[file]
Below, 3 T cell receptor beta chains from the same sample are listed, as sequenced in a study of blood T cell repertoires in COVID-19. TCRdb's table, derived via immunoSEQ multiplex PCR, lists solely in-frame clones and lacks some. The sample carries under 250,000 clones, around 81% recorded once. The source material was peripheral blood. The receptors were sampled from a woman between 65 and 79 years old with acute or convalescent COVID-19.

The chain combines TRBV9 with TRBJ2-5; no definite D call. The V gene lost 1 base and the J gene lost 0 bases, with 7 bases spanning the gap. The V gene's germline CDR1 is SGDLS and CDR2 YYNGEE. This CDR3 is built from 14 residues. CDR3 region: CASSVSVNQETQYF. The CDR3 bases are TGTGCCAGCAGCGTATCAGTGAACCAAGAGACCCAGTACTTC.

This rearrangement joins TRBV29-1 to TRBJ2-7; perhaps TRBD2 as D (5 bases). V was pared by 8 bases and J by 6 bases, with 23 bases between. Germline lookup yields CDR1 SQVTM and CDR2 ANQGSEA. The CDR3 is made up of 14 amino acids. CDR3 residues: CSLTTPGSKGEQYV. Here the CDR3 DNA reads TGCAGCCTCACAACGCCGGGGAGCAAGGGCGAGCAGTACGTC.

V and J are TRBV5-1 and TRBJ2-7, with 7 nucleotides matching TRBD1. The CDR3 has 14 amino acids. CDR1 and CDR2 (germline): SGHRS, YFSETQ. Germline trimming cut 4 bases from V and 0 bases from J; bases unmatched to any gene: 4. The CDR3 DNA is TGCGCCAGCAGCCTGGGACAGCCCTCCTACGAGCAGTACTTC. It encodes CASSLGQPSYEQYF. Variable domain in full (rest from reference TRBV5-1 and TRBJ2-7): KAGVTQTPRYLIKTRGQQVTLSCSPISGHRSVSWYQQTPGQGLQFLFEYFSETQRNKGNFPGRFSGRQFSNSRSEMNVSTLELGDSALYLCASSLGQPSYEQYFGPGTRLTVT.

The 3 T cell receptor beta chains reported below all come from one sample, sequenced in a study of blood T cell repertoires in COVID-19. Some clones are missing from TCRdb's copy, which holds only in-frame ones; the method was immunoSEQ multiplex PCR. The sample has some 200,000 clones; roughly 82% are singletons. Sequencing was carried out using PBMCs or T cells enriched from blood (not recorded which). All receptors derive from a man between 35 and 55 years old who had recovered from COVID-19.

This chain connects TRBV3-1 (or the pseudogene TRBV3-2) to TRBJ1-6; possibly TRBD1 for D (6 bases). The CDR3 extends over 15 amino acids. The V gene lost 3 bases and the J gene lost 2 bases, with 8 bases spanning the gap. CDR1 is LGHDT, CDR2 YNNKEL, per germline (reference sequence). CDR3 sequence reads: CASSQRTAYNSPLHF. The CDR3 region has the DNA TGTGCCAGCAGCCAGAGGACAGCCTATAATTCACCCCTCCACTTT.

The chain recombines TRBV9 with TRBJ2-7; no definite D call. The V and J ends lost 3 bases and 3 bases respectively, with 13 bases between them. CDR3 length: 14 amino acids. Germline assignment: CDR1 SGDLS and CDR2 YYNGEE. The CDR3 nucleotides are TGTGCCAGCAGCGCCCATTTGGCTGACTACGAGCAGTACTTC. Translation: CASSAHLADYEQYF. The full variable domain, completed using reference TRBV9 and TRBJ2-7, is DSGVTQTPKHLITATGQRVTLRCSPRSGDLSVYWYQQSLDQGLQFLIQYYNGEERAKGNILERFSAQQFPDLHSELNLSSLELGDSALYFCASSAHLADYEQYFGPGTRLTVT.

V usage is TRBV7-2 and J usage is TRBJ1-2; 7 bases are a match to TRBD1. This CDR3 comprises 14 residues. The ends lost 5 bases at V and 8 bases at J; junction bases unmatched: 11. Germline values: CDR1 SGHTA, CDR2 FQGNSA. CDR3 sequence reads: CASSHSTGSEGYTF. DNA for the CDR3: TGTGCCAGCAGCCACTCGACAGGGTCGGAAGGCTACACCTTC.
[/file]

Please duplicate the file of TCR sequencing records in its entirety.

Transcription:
Below, 3 T cell receptor beta chains from the same sample are listed, as sequenced in a study of blood T cell repertoires in COVID-19. TCRdb's table, derived via immunoSEQ multiplex PCR, lists solely in-frame clones and lacks some. The sample carries under 250,000 clones, around 81% recorded once. The source material was peripheral blood. The receptors were sampled from a woman between 65 and 79 years old with acute or convalescent COVID-19.

The chain combines TRBV9 with TRBJ2-5; no definite D call. The V gene lost 1 base and the J gene lost 0 bases, with 7 bases spanning the gap. The V gene's germline CDR1 is SGDLS and CDR2 YYNGEE. This CDR3 is built from 14 residues. CDR3 region: CASSVSVNQETQYF. The CDR3 bases are TGTGCCAGCAGCGTATCAGTGAACCAAGAGACCCAGTACTTC.

This rearrangement joins TRBV29-1 to TRBJ2-7; perhaps TRBD2 as D (5 bases). V was pared by 8 bases and J by 6 bases, with 23 bases between. Germline lookup yields CDR1 SQVTM and CDR2 ANQGSEA. The CDR3 is made up of 14 amino acids. CDR3 residues: CSLTTPGSKGEQYV. Here the CDR3 DNA reads TGCAGCCTCACAACGCCGGGGAGCAAGGGCGAGCAGTACGTC.

V and J are TRBV5-1 and TRBJ2-7, with 7 nucleotides matching TRBD1. The CDR3 has 14 amino acids. CDR1 and CDR2 (germline): SGHRS, YFSETQ. Germline trimming cut 4 bases from V and 0 bases from J; bases unmatched to any gene: 4. The CDR3 DNA is TGCGCCAGCAGCCTGGGACAGCCCTCCTACGAGCAGTACTTC. It encodes CASSLGQPSYEQYF. Variable domain in full (rest from reference TRBV5-1 and TRBJ2-7): KAGVTQTPRYLIKTRGQQVTLSCSPISGHRSVSWYQQTPGQGLQFLFEYFSETQRNKGNFPGRFSGRQFSNSRSEMNVSTLELGDSALYLCASSLGQPSYEQYFGPGTRLTVT.

The 3 T cell receptor beta chains reported below all come from one sample, sequenced in a study of blood T cell repertoires in COVID-19. Some clones are missing from TCRdb's copy, which holds only in-frame ones; the method was immunoSEQ multiplex PCR. The sample has some 200,000 clones; roughly 82% are singletons. Sequencing was carried out using PBMCs or T cells enriched from blood (not recorded which). All receptors derive from a man between 35 and 55 years old who had recovered from COVID-19.

This chain connects TRBV3-1 (or the pseudogene TRBV3-2) to TRBJ1-6; possibly TRBD1 for D (6 bases). The CDR3 extends over 15 amino acids. The V gene lost 3 bases and the J gene lost 2 bases, with 8 bases spanning the gap. CDR1 is LGHDT, CDR2 YNNKEL, per germline (reference sequence). CDR3 sequence reads: CASSQRTAYNSPLHF. The CDR3 region has the DNA TGTGCCAGCAGCCAGAGGACAGCCTATAATTCACCCCTCCACTTT.

The chain recombines TRBV9 with TRBJ2-7; no definite D call. The V and J ends lost 3 bases and 3 bases respectively, with 13 bases between them. CDR3 length: 14 amino acids. Germline assignment: CDR1 SGDLS and CDR2 YYNGEE. The CDR3 nucleotides are TGTGCCAGCAGCGCCCATTTGGCTGACTACGAGCAGTACTTC. Translation: CASSAHLADYEQYF. The full variable domain, completed using reference TRBV9 and TRBJ2-7, is DSGVTQTPKHLITATGQRVTLRCSPRSGDLSVYWYQQSLDQGLQFLIQYYNGEERAKGNILERFSAQQFPDLHSELNLSSLELGDSALYFCASSAHLADYEQYFGPGTRLTVT.

V usage is TRBV7-2 and J usage is TRBJ1-2; 7 bases are a match to TRBD1. This CDR3 comprises 14 residues. The ends lost 5 bases at V and 8 bases at J; junction bases unmatched: 11. Germline values: CDR1 SGHTA, CDR2 FQGNSA. CDR3 sequence reads: CASSHSTGSEGYTF. DNA for the CDR3: TGTGCCAGCAGCCACTCGACAGGGTCGGAAGGCTACACCTTC.